Show simple item record

dc.contributor.authorTopping, SDen
dc.date.accessioned2018-01-16T15:29:46Z
dc.date.accessioned2019-05-16T13:30:17Z
dc.date.available2018-01-16T15:29:46Z
dc.identifier.issn1479-4012en
dc.identifier.urihttp://hdl.handle.net/10026.1/14063
dc.description.abstract

This article analyses the responses of unionists and nationalists to the arrival of American forces in Northern Ireland in January 1942, and how traditional narratives, particularly those dealing with links to the United States, were reordered in the light of this development. For unionists, it was an opportunity to demonstrate a commitment to the war effort and reinforce a sense of Britishness, particularly after efforts in 1940 to end partition in return for Éire’s entry into the war. In addition, it offered the possibility to forge a bilateral relationship with the United States, by being a good ally and resurrecting links between Ulster and America. Nationalists saw the arrival as America legitimising partition and were outraged that Éire’s government was not consulted (despite having no jurisdiction). Ordinary Protestants and Catholics were much more phlegmatic about the political implications of the Americans’ arrival, and after the initial burst of publicity, subsequent deployments garnered much less publicity.

en
dc.format.extent81 - 100 (19)en
dc.language.isoenen
dc.publisherTaylor & Francis (Routledge)en
dc.relation.replaceshttp://hdl.handle.net/10026.1/10593
dc.relation.replaces10026.1/10593
dc.relation.replaces10026.1/12898
dc.relation.replaceshttp://hdl.handle.net/10026.1/12898
dc.relation.replaces10026.1/12898
dc.relation.replaceshttp://hdl.handle.net/10026.1/12898
dc.subjectNorthern Irelanden
dc.subjectUS forcesen
dc.subjectWorld War Twoen
dc.titleA Hundred Thousand Welcomes’? Unionism, nationalism, partition and the arrival of American forces in Northern Ireland in January 1942en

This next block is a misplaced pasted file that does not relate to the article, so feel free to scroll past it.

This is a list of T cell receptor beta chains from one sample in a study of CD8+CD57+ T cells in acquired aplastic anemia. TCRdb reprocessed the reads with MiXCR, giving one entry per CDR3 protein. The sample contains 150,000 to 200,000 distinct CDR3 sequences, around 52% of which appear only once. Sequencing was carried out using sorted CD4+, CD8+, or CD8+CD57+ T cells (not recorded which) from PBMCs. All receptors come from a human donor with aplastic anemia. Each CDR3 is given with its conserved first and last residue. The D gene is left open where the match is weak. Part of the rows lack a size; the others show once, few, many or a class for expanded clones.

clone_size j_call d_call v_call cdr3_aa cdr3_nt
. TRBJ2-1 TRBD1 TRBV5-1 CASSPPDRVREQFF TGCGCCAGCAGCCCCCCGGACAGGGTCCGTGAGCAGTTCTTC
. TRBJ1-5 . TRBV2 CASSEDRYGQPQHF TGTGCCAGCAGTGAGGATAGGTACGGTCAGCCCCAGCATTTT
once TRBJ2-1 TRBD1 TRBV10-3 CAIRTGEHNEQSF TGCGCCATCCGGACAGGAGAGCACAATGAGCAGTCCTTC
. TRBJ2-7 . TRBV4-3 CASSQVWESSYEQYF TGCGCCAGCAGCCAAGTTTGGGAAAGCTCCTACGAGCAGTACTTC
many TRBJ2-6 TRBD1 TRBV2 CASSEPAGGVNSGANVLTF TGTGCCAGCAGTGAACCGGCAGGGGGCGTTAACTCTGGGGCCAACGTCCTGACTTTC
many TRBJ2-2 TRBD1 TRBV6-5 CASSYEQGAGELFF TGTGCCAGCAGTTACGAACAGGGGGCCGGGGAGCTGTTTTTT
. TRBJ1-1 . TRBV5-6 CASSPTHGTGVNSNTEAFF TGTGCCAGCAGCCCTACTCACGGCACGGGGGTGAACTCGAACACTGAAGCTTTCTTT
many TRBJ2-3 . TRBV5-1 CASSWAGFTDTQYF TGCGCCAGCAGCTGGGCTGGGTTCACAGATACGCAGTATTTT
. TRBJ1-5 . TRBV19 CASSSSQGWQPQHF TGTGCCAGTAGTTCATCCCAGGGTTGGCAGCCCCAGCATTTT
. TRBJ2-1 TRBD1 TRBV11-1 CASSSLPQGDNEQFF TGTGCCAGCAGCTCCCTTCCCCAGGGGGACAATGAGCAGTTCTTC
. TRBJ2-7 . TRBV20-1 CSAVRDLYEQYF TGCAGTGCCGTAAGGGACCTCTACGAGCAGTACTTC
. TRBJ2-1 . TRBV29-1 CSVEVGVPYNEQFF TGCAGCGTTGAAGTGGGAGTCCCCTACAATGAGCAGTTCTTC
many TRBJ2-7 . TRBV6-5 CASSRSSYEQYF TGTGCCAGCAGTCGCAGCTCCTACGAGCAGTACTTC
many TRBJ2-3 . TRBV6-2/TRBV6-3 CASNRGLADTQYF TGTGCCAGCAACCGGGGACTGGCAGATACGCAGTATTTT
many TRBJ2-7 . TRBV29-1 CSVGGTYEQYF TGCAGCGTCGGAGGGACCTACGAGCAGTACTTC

dc.typeJournal Article
plymouth.issue1en
plymouth.volume16en
plymouth.publisher-urlhttps://www.tandfonline.com/doi/abs/10.1080/14794012.2018.1423605en
plymouth.journalJournal of Transatlantic Studiesen
dc.identifier.doi10.1080/14794012.2018.1423605en
pubs.merge-from10026.1/12898
pubs.merge-fromhttp://hdl.handle.net/10026.1/12898
pubs.merge-from10026.1/12898
pubs.merge-fromhttp://hdl.handle.net/10026.1/12898
plymouth.organisational-group/Plymouth
plymouth.organisational-group/Plymouth/Faculty of Arts, Humanities and Business
plymouth.organisational-group/Plymouth/Faculty of Arts, Humanities and Business/School of Humanities and Performing Arts
plymouth.organisational-group/Plymouth/REF 2021 Researchers by UoA
plymouth.organisational-group/Plymouth/REF 2021 Researchers by UoA/UoA28 History
plymouth.organisational-group/Plymouth/Users by role
plymouth.organisational-group/Plymouth/Users by role/Academics
dcterms.dateAccepted2017-02-01en
dc.rights.embargodate2019-07-15en
dc.rights.embargoperiodNot knownen
rioxxterms.versionofrecord10.1080/14794012.2018.1423605en
rioxxterms.licenseref.urihttp://www.rioxx.net/licenses/all-rights-reserveden
rioxxterms.typeJournal Article/Reviewen


Files in this item

Thumbnail
Thumbnail
Thumbnail

This item appears in the following Collection(s)

Show simple item record


All items in PEARL are protected by copyright law.
Author manuscripts deposited to comply with open access mandates are made available in accordance with publisher policies. Please cite only the published version using the details provided on the item record or document. In the absence of an open licence (e.g. Creative Commons), permissions for further reuse of content should be sought from the publisher or author.
Theme by 
@mire NV